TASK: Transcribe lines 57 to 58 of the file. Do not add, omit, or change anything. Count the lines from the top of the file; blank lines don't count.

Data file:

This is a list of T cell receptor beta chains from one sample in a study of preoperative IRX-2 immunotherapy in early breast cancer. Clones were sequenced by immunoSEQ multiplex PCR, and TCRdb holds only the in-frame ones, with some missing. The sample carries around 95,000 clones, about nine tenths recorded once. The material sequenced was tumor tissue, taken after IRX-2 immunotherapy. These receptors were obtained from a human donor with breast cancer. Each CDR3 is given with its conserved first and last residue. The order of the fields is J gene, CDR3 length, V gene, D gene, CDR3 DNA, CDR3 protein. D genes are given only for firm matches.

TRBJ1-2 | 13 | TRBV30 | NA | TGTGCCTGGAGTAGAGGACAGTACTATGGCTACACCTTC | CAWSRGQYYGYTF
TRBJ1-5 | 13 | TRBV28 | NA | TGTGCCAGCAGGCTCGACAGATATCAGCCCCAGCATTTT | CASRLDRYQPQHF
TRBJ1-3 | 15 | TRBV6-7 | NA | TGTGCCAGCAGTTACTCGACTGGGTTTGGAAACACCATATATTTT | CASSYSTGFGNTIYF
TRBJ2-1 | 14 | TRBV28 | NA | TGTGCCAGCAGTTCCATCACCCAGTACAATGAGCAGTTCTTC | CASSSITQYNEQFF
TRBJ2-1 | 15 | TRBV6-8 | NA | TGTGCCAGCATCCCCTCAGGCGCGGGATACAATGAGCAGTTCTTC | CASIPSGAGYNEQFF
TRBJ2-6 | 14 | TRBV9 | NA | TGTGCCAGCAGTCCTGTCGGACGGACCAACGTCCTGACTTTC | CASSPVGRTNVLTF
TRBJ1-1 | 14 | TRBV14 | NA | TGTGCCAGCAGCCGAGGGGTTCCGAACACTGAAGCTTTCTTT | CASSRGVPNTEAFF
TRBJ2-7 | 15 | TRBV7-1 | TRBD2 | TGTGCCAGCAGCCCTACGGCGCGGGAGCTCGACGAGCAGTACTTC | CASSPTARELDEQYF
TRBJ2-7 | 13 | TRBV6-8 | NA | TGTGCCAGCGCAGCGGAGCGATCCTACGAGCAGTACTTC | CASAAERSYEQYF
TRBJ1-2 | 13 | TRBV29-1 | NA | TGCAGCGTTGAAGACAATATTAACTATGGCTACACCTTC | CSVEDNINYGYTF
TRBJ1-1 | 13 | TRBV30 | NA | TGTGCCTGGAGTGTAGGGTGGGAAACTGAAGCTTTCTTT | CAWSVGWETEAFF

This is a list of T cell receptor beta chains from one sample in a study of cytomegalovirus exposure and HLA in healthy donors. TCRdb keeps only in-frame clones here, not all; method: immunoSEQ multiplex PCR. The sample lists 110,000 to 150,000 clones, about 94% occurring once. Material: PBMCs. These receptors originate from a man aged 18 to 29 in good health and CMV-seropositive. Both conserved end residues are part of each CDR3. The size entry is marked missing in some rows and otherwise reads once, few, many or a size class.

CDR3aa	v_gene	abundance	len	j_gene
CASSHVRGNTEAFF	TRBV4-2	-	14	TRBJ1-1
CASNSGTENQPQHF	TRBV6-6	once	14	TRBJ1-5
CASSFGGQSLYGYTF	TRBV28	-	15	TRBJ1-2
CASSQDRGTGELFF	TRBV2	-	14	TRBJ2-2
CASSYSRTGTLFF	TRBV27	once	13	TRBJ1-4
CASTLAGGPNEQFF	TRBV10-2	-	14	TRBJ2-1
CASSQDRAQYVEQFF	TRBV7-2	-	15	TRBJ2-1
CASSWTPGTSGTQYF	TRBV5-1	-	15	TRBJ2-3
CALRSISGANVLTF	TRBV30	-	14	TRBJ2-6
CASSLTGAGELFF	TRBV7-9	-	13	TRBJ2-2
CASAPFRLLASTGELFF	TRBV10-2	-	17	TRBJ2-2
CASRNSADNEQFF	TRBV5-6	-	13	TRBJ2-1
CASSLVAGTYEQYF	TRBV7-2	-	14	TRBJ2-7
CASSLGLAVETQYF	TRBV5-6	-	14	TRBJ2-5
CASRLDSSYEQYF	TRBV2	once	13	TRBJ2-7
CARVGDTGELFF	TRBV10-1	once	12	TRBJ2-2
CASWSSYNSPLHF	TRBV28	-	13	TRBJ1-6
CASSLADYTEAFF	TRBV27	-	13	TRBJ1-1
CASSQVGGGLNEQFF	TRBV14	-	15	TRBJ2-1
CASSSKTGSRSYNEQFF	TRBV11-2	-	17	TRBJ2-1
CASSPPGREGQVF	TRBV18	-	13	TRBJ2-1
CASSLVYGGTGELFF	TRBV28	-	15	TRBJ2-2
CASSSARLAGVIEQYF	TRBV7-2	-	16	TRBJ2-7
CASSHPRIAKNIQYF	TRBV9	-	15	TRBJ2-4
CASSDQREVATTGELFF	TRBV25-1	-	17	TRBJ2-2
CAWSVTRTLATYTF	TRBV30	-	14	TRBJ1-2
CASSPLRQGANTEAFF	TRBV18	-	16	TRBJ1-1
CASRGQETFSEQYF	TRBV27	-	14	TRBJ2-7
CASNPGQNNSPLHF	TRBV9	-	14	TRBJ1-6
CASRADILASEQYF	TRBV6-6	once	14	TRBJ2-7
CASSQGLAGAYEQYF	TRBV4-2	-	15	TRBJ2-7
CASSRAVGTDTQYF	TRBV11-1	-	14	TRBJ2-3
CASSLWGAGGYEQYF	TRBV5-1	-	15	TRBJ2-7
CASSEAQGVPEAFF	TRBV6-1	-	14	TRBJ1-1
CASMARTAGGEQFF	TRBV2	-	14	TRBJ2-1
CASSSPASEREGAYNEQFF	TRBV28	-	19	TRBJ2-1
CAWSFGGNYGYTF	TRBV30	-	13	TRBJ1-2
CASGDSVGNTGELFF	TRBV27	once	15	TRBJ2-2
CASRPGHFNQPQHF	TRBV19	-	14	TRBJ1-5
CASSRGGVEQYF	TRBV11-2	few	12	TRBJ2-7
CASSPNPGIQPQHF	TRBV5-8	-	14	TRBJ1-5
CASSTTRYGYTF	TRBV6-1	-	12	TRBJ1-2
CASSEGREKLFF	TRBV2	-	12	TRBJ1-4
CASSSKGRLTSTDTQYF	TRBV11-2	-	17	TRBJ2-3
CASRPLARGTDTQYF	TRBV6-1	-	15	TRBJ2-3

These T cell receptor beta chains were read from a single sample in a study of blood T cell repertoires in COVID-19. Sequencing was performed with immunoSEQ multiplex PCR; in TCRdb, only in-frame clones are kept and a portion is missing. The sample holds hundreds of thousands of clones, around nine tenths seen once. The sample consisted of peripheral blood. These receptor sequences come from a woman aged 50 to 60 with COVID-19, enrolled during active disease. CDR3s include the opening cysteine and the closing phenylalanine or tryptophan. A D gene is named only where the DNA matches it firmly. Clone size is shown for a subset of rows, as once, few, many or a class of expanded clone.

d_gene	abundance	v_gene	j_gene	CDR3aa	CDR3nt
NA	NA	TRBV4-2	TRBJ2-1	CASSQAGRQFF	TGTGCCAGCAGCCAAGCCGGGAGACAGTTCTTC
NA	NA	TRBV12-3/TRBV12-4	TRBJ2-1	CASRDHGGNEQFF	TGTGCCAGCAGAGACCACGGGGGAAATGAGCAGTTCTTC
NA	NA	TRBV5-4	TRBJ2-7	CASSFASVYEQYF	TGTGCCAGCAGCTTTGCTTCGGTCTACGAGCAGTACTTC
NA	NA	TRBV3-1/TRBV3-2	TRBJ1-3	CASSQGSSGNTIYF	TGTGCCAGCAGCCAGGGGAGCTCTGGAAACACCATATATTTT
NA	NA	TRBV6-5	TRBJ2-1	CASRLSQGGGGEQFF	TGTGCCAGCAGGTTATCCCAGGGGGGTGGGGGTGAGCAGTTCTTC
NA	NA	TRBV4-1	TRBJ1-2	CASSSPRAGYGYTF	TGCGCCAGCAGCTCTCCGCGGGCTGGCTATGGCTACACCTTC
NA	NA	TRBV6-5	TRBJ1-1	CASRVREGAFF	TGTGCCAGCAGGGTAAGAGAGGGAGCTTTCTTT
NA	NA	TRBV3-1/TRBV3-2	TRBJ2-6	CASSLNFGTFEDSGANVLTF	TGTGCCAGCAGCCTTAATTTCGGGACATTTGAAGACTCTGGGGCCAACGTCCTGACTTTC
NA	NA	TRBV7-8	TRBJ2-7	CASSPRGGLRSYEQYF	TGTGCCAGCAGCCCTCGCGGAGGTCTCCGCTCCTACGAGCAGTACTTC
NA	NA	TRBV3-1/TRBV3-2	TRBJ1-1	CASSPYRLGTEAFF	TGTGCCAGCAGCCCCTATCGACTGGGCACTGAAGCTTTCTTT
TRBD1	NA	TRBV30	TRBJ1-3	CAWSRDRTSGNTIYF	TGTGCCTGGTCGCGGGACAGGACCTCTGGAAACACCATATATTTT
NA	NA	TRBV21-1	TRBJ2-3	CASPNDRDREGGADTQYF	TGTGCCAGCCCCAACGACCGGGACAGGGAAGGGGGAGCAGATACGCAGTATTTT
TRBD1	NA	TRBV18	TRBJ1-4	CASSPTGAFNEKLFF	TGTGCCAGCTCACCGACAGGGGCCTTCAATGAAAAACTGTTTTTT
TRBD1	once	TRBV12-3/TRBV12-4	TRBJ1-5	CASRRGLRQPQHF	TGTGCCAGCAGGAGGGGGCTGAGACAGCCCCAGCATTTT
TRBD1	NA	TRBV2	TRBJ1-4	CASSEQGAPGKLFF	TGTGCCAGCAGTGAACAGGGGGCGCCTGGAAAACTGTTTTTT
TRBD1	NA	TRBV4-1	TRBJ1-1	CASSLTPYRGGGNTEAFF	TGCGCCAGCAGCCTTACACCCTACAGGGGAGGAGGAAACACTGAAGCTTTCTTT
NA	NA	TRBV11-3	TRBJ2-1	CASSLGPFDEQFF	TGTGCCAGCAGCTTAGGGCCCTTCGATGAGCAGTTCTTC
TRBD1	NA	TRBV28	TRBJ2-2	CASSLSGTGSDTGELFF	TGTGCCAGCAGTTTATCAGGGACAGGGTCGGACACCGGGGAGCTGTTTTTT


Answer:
CASSEGREKLFF	TRBV2	-	12	TRBJ1-4
CASSSKGRLTSTDTQYF	TRBV11-2	-	17	TRBJ2-3